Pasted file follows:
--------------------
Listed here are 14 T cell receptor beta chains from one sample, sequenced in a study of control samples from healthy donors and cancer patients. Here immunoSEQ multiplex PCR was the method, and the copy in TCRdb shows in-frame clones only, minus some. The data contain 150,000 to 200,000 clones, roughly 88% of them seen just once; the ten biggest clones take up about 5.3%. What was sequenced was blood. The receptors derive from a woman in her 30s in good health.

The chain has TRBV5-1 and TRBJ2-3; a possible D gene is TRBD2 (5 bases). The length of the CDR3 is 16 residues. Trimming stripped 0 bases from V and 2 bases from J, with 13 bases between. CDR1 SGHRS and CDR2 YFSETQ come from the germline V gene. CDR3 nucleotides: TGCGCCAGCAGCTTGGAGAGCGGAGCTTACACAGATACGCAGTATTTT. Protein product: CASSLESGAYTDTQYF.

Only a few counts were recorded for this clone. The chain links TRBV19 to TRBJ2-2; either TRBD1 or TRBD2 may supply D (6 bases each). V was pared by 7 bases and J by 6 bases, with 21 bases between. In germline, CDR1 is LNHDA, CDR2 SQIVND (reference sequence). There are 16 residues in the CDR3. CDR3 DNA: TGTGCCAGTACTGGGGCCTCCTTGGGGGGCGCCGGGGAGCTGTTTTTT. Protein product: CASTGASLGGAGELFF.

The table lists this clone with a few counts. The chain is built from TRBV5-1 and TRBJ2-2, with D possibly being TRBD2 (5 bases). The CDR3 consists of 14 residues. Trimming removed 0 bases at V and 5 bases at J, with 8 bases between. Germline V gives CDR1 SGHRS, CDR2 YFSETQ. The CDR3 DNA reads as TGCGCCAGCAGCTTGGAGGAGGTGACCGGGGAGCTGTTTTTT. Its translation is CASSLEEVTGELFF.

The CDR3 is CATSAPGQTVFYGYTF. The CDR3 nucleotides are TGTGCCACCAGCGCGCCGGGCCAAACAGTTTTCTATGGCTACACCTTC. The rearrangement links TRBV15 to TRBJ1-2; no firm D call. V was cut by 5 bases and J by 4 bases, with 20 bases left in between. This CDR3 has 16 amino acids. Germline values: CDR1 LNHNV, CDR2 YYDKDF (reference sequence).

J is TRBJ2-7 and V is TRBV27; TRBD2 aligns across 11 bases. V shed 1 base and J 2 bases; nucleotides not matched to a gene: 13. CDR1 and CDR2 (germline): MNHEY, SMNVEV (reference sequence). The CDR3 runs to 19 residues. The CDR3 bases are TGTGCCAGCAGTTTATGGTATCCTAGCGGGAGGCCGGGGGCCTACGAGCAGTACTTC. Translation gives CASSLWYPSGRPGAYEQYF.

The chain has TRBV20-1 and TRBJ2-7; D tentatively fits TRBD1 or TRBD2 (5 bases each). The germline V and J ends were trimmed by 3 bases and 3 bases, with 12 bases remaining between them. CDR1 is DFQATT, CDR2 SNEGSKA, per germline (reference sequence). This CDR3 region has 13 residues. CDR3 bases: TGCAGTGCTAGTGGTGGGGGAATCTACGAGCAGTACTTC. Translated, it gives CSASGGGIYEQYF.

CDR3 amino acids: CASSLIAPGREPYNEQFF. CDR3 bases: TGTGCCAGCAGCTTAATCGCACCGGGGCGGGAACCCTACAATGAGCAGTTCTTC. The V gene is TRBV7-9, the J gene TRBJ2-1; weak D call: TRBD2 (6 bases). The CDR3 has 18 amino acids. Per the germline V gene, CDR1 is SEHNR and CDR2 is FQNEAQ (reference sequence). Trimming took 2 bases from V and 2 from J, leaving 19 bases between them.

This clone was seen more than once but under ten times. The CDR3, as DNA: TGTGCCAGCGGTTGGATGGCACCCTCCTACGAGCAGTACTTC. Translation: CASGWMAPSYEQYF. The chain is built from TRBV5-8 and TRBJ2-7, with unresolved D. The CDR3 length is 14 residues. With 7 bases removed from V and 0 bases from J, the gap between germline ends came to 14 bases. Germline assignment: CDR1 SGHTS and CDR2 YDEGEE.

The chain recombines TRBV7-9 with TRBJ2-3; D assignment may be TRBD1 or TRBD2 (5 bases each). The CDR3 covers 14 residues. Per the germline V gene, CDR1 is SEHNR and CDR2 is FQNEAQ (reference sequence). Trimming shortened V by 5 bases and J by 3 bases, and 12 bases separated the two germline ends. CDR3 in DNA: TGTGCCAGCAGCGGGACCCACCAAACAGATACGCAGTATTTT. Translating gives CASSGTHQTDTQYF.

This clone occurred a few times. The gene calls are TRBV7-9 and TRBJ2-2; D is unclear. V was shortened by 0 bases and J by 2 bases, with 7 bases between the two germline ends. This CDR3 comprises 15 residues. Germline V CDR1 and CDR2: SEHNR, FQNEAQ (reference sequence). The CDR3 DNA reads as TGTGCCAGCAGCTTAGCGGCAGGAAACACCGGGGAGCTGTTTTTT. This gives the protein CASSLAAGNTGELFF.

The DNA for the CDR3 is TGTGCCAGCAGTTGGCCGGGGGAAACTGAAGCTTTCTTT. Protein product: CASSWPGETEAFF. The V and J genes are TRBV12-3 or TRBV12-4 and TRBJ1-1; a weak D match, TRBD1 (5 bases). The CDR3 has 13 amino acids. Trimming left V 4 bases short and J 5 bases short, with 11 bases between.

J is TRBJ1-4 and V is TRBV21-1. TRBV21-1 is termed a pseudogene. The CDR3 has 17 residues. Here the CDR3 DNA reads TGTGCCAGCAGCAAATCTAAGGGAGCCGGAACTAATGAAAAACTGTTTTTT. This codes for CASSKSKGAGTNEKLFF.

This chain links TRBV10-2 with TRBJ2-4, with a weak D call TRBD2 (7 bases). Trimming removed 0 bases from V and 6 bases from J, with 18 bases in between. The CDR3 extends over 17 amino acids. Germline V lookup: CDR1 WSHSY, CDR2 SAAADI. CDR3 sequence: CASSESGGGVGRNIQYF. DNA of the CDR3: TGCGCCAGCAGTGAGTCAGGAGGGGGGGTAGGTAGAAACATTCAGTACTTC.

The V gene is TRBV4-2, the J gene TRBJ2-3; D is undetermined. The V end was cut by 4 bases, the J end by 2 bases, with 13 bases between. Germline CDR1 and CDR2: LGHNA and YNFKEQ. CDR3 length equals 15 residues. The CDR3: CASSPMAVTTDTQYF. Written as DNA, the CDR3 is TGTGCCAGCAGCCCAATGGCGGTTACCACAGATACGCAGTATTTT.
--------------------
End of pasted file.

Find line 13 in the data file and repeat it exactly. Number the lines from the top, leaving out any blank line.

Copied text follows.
J is TRBJ1-4 and V is TRBV21-1. TRBV21-1 is termed a pseudogene. The CDR3 has 17 residues. Here the CDR3 DNA reads TGTGCCAGCAGCAAATCTAAGGGAGCCGGAACTAATGAAAAACTGTTTTTT. This codes for CASSKSKGAGTNEKLFF.